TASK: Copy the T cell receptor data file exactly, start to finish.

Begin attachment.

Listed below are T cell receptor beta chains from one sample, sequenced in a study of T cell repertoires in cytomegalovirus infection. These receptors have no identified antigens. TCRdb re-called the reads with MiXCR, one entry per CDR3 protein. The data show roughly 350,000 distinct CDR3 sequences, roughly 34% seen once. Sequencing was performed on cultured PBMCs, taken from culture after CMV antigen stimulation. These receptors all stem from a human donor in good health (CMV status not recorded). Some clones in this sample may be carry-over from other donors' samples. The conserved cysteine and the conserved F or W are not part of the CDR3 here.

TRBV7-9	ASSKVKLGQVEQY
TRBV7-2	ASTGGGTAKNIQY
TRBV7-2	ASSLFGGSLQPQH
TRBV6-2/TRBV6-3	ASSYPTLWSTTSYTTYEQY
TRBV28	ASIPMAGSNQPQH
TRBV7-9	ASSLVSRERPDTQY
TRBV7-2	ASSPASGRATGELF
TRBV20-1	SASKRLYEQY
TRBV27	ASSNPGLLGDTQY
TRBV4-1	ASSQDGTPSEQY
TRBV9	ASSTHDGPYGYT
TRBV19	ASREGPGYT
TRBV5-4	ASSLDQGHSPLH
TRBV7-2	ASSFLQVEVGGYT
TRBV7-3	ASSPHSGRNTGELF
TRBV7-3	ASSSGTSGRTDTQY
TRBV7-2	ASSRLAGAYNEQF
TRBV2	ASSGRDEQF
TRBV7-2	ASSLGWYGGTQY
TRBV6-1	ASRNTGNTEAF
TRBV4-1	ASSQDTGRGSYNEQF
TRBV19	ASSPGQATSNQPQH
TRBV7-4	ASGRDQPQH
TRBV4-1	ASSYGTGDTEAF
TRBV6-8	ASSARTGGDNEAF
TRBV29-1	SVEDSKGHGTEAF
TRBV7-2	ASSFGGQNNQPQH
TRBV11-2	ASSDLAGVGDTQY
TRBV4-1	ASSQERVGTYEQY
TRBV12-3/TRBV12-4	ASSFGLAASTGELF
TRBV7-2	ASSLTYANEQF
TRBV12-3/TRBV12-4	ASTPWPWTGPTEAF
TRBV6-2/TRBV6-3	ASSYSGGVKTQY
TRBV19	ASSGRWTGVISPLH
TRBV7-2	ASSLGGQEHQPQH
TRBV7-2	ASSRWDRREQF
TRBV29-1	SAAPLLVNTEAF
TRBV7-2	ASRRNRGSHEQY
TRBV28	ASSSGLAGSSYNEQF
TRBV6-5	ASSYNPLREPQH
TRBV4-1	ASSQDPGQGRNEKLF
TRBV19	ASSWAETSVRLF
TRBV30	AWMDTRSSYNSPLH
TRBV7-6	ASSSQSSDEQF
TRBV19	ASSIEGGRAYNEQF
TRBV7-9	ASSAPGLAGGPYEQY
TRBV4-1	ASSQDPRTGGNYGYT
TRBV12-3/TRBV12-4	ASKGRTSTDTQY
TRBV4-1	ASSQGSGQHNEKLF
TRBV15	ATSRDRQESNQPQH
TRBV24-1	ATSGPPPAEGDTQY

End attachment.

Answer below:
Listed below are T cell receptor beta chains from one sample, sequenced in a study of T cell repertoires in cytomegalovirus infection. These receptors have no identified antigens. TCRdb re-called the reads with MiXCR, one entry per CDR3 protein. The data show roughly 350,000 distinct CDR3 sequences, roughly 34% seen once. Sequencing was performed on cultured PBMCs, taken from culture after CMV antigen stimulation. These receptors all stem from a human donor in good health (CMV status not recorded). Some clones in this sample may be carry-over from other donors' samples. The conserved cysteine and the conserved F or W are not part of the CDR3 here.

TRBV7-9	ASSKVKLGQVEQY
TRBV7-2	ASTGGGTAKNIQY
TRBV7-2	ASSLFGGSLQPQH
TRBV6-2/TRBV6-3	ASSYPTLWSTTSYTTYEQY
TRBV28	ASIPMAGSNQPQH
TRBV7-9	ASSLVSRERPDTQY
TRBV7-2	ASSPASGRATGELF
TRBV20-1	SASKRLYEQY
TRBV27	ASSNPGLLGDTQY
TRBV4-1	ASSQDGTPSEQY
TRBV9	ASSTHDGPYGYT
TRBV19	ASREGPGYT
TRBV5-4	ASSLDQGHSPLH
TRBV7-2	ASSFLQVEVGGYT
TRBV7-3	ASSPHSGRNTGELF
TRBV7-3	ASSSGTSGRTDTQY
TRBV7-2	ASSRLAGAYNEQF
TRBV2	ASSGRDEQF
TRBV7-2	ASSLGWYGGTQY
TRBV6-1	ASRNTGNTEAF
TRBV4-1	ASSQDTGRGSYNEQF
TRBV19	ASSPGQATSNQPQH
TRBV7-4	ASGRDQPQH
TRBV4-1	ASSYGTGDTEAF
TRBV6-8	ASSARTGGDNEAF
TRBV29-1	SVEDSKGHGTEAF
TRBV7-2	ASSFGGQNNQPQH
TRBV11-2	ASSDLAGVGDTQY
TRBV4-1	ASSQERVGTYEQY
TRBV12-3/TRBV12-4	ASSFGLAASTGELF
TRBV7-2	ASSLTYANEQF
TRBV12-3/TRBV12-4	ASTPWPWTGPTEAF
TRBV6-2/TRBV6-3	ASSYSGGVKTQY
TRBV19	ASSGRWTGVISPLH
TRBV7-2	ASSLGGQEHQPQH
TRBV7-2	ASSRWDRREQF
TRBV29-1	SAAPLLVNTEAF
TRBV7-2	ASRRNRGSHEQY
TRBV28	ASSSGLAGSSYNEQF
TRBV6-5	ASSYNPLREPQH
TRBV4-1	ASSQDPGQGRNEKLF
TRBV19	ASSWAETSVRLF
TRBV30	AWMDTRSSYNSPLH
TRBV7-6	ASSSQSSDEQF
TRBV19	ASSIEGGRAYNEQF
TRBV7-9	ASSAPGLAGGPYEQY
TRBV4-1	ASSQDPRTGGNYGYT
TRBV12-3/TRBV12-4	ASKGRTSTDTQY
TRBV4-1	ASSQGSGQHNEKLF
TRBV15	ATSRDRQESNQPQH
TRBV24-1	ATSGPPPAEGDTQY